In 1967 Lamborghini changed the world of fast cars with the Miura. The industry had never seen a car like it. It was compact for a mid-engined car. This was due to its transversely mounted V12 pumping out 370 hp. An idea inspired by the Mini of all things. The design was stunning too. It was this car that set the trend not only for Lamborghini, but for Ferrari and others as well of being flamboyant mid-engined cars. Some people consider it to be one of the most beautiful cars ever.
They were at it again in 1974 with the arrival of the Countach. With its scissor doors it was so crazy to look at some people loved it while others thought it was too much. The Countach was the poster car of the seventies and eighties. In those days you either had the Countach or the bb512 on your wall. When the Countach hit the market it produced a “mild” 375 hp and the final iterations produced 455 hp. The Countach was also a fairly large car. It was fast in a straight line but not so much around corners. It was also incredibly hot in the cabin and impossible to see out of and park. The Countach is also the only one of their super cars to not be named after a bull.
In 1987, Lamborghini was bought by Chrysler under the direction of Lee Iococca, the man responsible for the Ford Mustang. The purchase price? $25.2 million. That is cheaper than a Ferrari 250 GTO. The nineties ushered in the Diablo. Longer and more sleek than the Countach, the Diablo was hardly a dull car. The 492 horse V12 was the most powerful yet. Just like the Countach though, the car was all about straight line speed. It was the first Lamborghini to pass the 200 mph barrier having a top speed of 202 mph. An all-wheel drive version came in 1993 which used a modified drive train from the LM002. The Diablo was Chrysler’s only notable contribution to the company. Chrysler sold Lamborghini to Audi in 1998. A year later came an updated version of the car which eventually was powered by a 550 hp 6.0 V12 before being replaced.
In the 2000s Lamborghini turned its first profit as well as bringing German engineering to the brand. The Murcielago was let loose on the world in 2001. The car was simply huge but my gosh was it fast! The 572 hp 6.2L V12 would propel this rocket to 60 mph in 3.8 sec and on to a top speed of 205 mph. The car’s handling was improved but it was still a bit of a pig when compared to other super cars like the Pagani Zonda and the Ferrari Enzo. With Audi having its hand in the engineering things like the air conditioning actually worked. It was even more refined to drive on the street while still being a brute when pushed. The car was later updated with a 6.5L 640 hp version and then the almighty SV producing 670 hp! This car would also do 60 mph in 2.8 seconds and had improved handling due to weight savings.
Along with the Murcielago, Lamborghini launched a “baby Lambo” in the form of the Gallardo in 2005. The car had a 500 hp V10 which provided an impressive soundtrack (one of the best exhaust notes in the world in my mind). It was considerably cheaper than the Murcielago and became very popular. It is the best selling Lamborghini to date. The car was updated to produce 560 hp and then the stripped down version produces 570 hp and will do 0-60 mph in 3 seconds flat! The Gallardo remains available for sale today but it’s replacement is on the horizon.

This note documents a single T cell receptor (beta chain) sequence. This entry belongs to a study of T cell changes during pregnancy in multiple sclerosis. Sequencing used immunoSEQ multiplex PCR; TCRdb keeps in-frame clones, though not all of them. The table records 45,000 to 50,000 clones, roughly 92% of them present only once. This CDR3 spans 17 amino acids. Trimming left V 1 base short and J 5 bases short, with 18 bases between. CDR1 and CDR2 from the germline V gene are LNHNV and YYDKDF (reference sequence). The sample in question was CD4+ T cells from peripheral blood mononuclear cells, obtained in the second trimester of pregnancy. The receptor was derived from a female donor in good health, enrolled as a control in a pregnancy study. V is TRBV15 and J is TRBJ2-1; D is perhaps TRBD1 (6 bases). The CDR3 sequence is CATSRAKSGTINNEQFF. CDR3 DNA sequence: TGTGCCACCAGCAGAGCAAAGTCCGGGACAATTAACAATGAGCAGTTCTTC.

Lamborghini’s current flagship is the Aventador. Styled after a fighter jet, the car is very angular and arguably the most aggressive looking since the Countach. For the first time since the Miura, Lamborghini redesigned their V12. This time producing 691 hp is lighter and faster than ever before. It is currently one of the fastest accelerating cars on the market hitting 60 mph in a mere 2.7 seconds and a top speed of 220 mph. The cornering is vastly improved over the Murcielago largely due to its F1 style pushrod suspension.
Lamborghini’s 50 year history is far too long for us to go into deep detail. We hope this gives you a little more insight into their history. Looking back you can clearly see where their roots came from. The 350GT may be the oddball of the bunch but from then on, Lamborghini was in the business of making wild automobiles. The brand is recognizable worldwide and when you see one, you know you are looking at something special.
Videos by: Lamborghini
Photo credits are unknown with the exception of the Gallardos which were taken by the author.
The 2013 American Le Mans Series makes it’s 3rd stop at the BEAUTIFUL central California race track commonly known as Mazda Raceway Laguna Seca. In fact, it’s about 10 miles off the coast.
In P1 qualifying, with his first time at Laguna, was Rebellion Racing’s Neel Jani in their Lola B12/60 Toyota. Edging out Dyson Racing’s Guy Smith by 0.377 seconds. Muscle Milk qualified 3rd, despite pushing hard throughout the qualifying session.
In P2, Level 5 Motorsports qualified 1-2 in class. In fact, 0.360 seconds separates the two Level 5 cars. ESM brings in 3rd with their beautiful #01 Tequila Patrón HPD ARX-03b-Honda.
GT. Oh, how we love GT here. Risi Competizione secured pole with Matteo Malucelli at the wheel. Following 0.091 seconds behind him was American Porsche factory driver, Patrick Long, in the CORE autosport Porsche 911 RSR. Which also makes for CORE autosport first foray into GT. And yes, those wondering, CORE’s 911 RSR was Fly Lizards old 911 RSR. Coming in third was the Bryan Sellers piloted #17 Team Falken Tire Porsche 911 RSR. And to give you an idea of how competitive GT is – the top nine cars were within 0.883 seconds of Risi!!
PC. Colin Braun driving the #05 CORE autosport came out swinging for pole. Followed closely by DragonSpeed Mishumotor’s #81 – 0.546 secs to be exact. Bruno Junquiera qualified 3rd with the #9 RSR Racing ORECA.
GTC. Umm, can anyone beat Jeroen Bleekemolen? NGT Motorsport’s Nick Tandy came in 0.111 seconds behind Jeroen. Andy Lally in the #27 Tully’s Coffee Dempsey Del Piero Racing rounds out the top 3 qualifying positions.
So, fire up the XBox + espn3 app on Saturday (5/11) for the live stream starting at 6:15pm ET.
For international fans, ALMS.com will carry the feed.
ALMS.com will also carry live streams of an assortment of in car cameras and car to pit radio transmission for all viewers.
Or wait for the “time condensed” version to air, Sunday (5/12), on ESPN2 at 4pm ET.
As always – the handy-dandy spotters guide.
[Photo | Mike Gillilan]